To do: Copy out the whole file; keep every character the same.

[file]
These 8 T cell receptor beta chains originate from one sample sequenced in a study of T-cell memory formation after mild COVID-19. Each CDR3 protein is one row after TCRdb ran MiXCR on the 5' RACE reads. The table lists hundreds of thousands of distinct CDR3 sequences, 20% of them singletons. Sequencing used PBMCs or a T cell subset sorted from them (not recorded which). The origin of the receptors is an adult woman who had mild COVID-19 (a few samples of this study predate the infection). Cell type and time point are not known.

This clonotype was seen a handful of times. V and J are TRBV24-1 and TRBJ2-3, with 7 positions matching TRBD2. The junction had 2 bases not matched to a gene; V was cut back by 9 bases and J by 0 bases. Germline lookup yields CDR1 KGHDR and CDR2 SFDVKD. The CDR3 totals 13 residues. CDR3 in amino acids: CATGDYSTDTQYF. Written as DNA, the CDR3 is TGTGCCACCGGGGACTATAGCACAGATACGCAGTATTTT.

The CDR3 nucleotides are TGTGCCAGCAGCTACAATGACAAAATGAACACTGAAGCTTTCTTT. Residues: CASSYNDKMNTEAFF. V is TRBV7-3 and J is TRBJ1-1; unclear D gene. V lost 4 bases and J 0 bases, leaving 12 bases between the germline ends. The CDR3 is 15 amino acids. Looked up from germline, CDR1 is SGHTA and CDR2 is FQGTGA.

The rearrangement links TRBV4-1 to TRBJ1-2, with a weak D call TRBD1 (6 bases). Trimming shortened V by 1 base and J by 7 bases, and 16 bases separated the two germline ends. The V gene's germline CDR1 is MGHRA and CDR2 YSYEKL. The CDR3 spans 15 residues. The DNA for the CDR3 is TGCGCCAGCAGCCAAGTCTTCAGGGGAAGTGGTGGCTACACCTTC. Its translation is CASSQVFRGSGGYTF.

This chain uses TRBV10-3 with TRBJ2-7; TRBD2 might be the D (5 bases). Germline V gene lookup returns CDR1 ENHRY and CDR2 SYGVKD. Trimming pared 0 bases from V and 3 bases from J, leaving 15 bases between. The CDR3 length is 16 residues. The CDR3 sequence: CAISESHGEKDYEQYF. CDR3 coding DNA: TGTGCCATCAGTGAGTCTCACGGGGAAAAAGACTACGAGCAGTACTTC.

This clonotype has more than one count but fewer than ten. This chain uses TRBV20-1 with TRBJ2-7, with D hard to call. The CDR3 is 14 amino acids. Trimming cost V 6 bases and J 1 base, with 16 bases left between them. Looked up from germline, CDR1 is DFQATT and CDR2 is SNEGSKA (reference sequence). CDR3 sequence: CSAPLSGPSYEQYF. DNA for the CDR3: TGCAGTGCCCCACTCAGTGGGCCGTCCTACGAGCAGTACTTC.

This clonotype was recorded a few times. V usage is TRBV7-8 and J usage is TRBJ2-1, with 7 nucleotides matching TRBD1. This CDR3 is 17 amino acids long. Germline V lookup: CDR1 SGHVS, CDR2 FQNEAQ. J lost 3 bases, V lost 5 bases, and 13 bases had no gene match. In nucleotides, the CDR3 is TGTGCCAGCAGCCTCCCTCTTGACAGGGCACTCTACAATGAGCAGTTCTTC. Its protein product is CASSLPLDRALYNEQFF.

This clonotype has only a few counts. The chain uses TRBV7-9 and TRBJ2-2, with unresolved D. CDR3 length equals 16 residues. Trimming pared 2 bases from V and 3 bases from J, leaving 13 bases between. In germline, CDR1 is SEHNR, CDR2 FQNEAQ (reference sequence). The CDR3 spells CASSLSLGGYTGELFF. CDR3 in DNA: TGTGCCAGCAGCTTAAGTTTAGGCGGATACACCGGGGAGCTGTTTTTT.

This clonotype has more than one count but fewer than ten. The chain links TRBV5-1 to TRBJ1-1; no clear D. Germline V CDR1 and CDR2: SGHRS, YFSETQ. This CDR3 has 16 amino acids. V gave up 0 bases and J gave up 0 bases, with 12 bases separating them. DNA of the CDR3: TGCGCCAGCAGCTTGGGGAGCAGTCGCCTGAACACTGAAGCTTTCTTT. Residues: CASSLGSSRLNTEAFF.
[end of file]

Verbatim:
These 8 T cell receptor beta chains originate from one sample sequenced in a study of T-cell memory formation after mild COVID-19. Each CDR3 protein is one row after TCRdb ran MiXCR on the 5' RACE reads. The table lists hundreds of thousands of distinct CDR3 sequences, 20% of them singletons. Sequencing used PBMCs or a T cell subset sorted from them (not recorded which). The origin of the receptors is an adult woman who had mild COVID-19 (a few samples of this study predate the infection). Cell type and time point are not known.

This clonotype was seen a handful of times. V and J are TRBV24-1 and TRBJ2-3, with 7 positions matching TRBD2. The junction had 2 bases not matched to a gene; V was cut back by 9 bases and J by 0 bases. Germline lookup yields CDR1 KGHDR and CDR2 SFDVKD. The CDR3 totals 13 residues. CDR3 in amino acids: CATGDYSTDTQYF. Written as DNA, the CDR3 is TGTGCCACCGGGGACTATAGCACAGATACGCAGTATTTT.

The CDR3 nucleotides are TGTGCCAGCAGCTACAATGACAAAATGAACACTGAAGCTTTCTTT. Residues: CASSYNDKMNTEAFF. V is TRBV7-3 and J is TRBJ1-1; unclear D gene. V lost 4 bases and J 0 bases, leaving 12 bases between the germline ends. The CDR3 is 15 amino acids. Looked up from germline, CDR1 is SGHTA and CDR2 is FQGTGA.

The rearrangement links TRBV4-1 to TRBJ1-2, with a weak D call TRBD1 (6 bases). Trimming shortened V by 1 base and J by 7 bases, and 16 bases separated the two germline ends. The V gene's germline CDR1 is MGHRA and CDR2 YSYEKL. The CDR3 spans 15 residues. The DNA for the CDR3 is TGCGCCAGCAGCCAAGTCTTCAGGGGAAGTGGTGGCTACACCTTC. Its translation is CASSQVFRGSGGYTF.

This chain uses TRBV10-3 with TRBJ2-7; TRBD2 might be the D (5 bases). Germline V gene lookup returns CDR1 ENHRY and CDR2 SYGVKD. Trimming pared 0 bases from V and 3 bases from J, leaving 15 bases between. The CDR3 length is 16 residues. The CDR3 sequence: CAISESHGEKDYEQYF. CDR3 coding DNA: TGTGCCATCAGTGAGTCTCACGGGGAAAAAGACTACGAGCAGTACTTC.

This clonotype has more than one count but fewer than ten. This chain uses TRBV20-1 with TRBJ2-7, with D hard to call. The CDR3 is 14 amino acids. Trimming cost V 6 bases and J 1 base, with 16 bases left between them. Looked up from germline, CDR1 is DFQATT and CDR2 is SNEGSKA (reference sequence). CDR3 sequence: CSAPLSGPSYEQYF. DNA for the CDR3: TGCAGTGCCCCACTCAGTGGGCCGTCCTACGAGCAGTACTTC.

This clonotype was recorded a few times. V usage is TRBV7-8 and J usage is TRBJ2-1, with 7 nucleotides matching TRBD1. This CDR3 is 17 amino acids long. Germline V lookup: CDR1 SGHVS, CDR2 FQNEAQ. J lost 3 bases, V lost 5 bases, and 13 bases had no gene match. In nucleotides, the CDR3 is TGTGCCAGCAGCCTCCCTCTTGACAGGGCACTCTACAATGAGCAGTTCTTC. Its protein product is CASSLPLDRALYNEQFF.

This clonotype has only a few counts. The chain uses TRBV7-9 and TRBJ2-2, with unresolved D. CDR3 length equals 16 residues. Trimming pared 2 bases from V and 3 bases from J, leaving 13 bases between. In germline, CDR1 is SEHNR, CDR2 FQNEAQ (reference sequence). The CDR3 spells CASSLSLGGYTGELFF. CDR3 in DNA: TGTGCCAGCAGCTTAAGTTTAGGCGGATACACCGGGGAGCTGTTTTTT.

This clonotype has more than one count but fewer than ten. The chain links TRBV5-1 to TRBJ1-1; no clear D. Germline V CDR1 and CDR2: SGHRS, YFSETQ. This CDR3 has 16 amino acids. V gave up 0 bases and J gave up 0 bases, with 12 bases separating them. DNA of the CDR3: TGCGCCAGCAGCTTGGGGAGCAGTCGCCTGAACACTGAAGCTTTCTTT. Residues: CASSLGSSRLNTEAFF.